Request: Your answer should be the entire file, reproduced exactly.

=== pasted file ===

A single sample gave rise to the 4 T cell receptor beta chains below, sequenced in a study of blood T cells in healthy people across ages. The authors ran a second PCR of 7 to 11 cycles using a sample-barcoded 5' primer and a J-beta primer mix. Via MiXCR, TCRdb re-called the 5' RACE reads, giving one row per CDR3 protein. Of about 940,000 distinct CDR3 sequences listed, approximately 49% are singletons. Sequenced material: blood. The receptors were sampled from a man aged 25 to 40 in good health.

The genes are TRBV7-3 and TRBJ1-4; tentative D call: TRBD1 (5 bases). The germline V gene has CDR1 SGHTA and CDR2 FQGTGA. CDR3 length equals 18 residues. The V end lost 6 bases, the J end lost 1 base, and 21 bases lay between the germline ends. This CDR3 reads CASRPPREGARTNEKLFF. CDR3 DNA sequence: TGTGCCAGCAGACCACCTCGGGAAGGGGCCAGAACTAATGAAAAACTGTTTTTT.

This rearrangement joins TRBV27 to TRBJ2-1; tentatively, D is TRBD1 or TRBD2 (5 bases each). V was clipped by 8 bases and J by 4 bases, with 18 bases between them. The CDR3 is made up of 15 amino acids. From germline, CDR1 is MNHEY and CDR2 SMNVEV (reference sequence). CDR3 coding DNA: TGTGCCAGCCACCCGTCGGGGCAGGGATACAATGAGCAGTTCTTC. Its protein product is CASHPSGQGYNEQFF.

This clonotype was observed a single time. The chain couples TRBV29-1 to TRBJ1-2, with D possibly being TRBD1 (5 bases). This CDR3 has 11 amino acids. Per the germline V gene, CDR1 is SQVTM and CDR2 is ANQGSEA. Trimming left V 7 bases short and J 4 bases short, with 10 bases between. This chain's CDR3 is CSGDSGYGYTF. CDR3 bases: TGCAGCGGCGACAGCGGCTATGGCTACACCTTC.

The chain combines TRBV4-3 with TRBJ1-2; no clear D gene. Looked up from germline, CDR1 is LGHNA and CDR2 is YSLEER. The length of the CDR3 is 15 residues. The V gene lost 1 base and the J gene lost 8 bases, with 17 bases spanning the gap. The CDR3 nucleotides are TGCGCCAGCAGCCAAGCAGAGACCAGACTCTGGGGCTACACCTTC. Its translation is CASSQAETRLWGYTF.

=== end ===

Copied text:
A single sample gave rise to the 4 T cell receptor beta chains below, sequenced in a study of blood T cells in healthy people across ages. The authors ran a second PCR of 7 to 11 cycles using a sample-barcoded 5' primer and a J-beta primer mix. Via MiXCR, TCRdb re-called the 5' RACE reads, giving one row per CDR3 protein. Of about 940,000 distinct CDR3 sequences listed, approximately 49% are singletons. Sequenced material: blood. The receptors were sampled from a man aged 25 to 40 in good health.

The genes are TRBV7-3 and TRBJ1-4; tentative D call: TRBD1 (5 bases). The germline V gene has CDR1 SGHTA and CDR2 FQGTGA. CDR3 length equals 18 residues. The V end lost 6 bases, the J end lost 1 base, and 21 bases lay between the germline ends. This CDR3 reads CASRPPREGARTNEKLFF. CDR3 DNA sequence: TGTGCCAGCAGACCACCTCGGGAAGGGGCCAGAACTAATGAAAAACTGTTTTTT.

This rearrangement joins TRBV27 to TRBJ2-1; tentatively, D is TRBD1 or TRBD2 (5 bases each). V was clipped by 8 bases and J by 4 bases, with 18 bases between them. The CDR3 is made up of 15 amino acids. From germline, CDR1 is MNHEY and CDR2 SMNVEV (reference sequence). CDR3 coding DNA: TGTGCCAGCCACCCGTCGGGGCAGGGATACAATGAGCAGTTCTTC. Its protein product is CASHPSGQGYNEQFF.

This clonotype was observed a single time. The chain couples TRBV29-1 to TRBJ1-2, with D possibly being TRBD1 (5 bases). This CDR3 has 11 amino acids. Per the germline V gene, CDR1 is SQVTM and CDR2 is ANQGSEA. Trimming left V 7 bases short and J 4 bases short, with 10 bases between. This chain's CDR3 is CSGDSGYGYTF. CDR3 bases: TGCAGCGGCGACAGCGGCTATGGCTACACCTTC.

The chain combines TRBV4-3 with TRBJ1-2; no clear D gene. Looked up from germline, CDR1 is LGHNA and CDR2 is YSLEER. The length of the CDR3 is 15 residues. The V gene lost 1 base and the J gene lost 8 bases, with 17 bases spanning the gap. The CDR3 nucleotides are TGCGCCAGCAGCCAAGCAGAGACCAGACTCTGGGGCTACACCTTC. Its translation is CASSQAETRLWGYTF.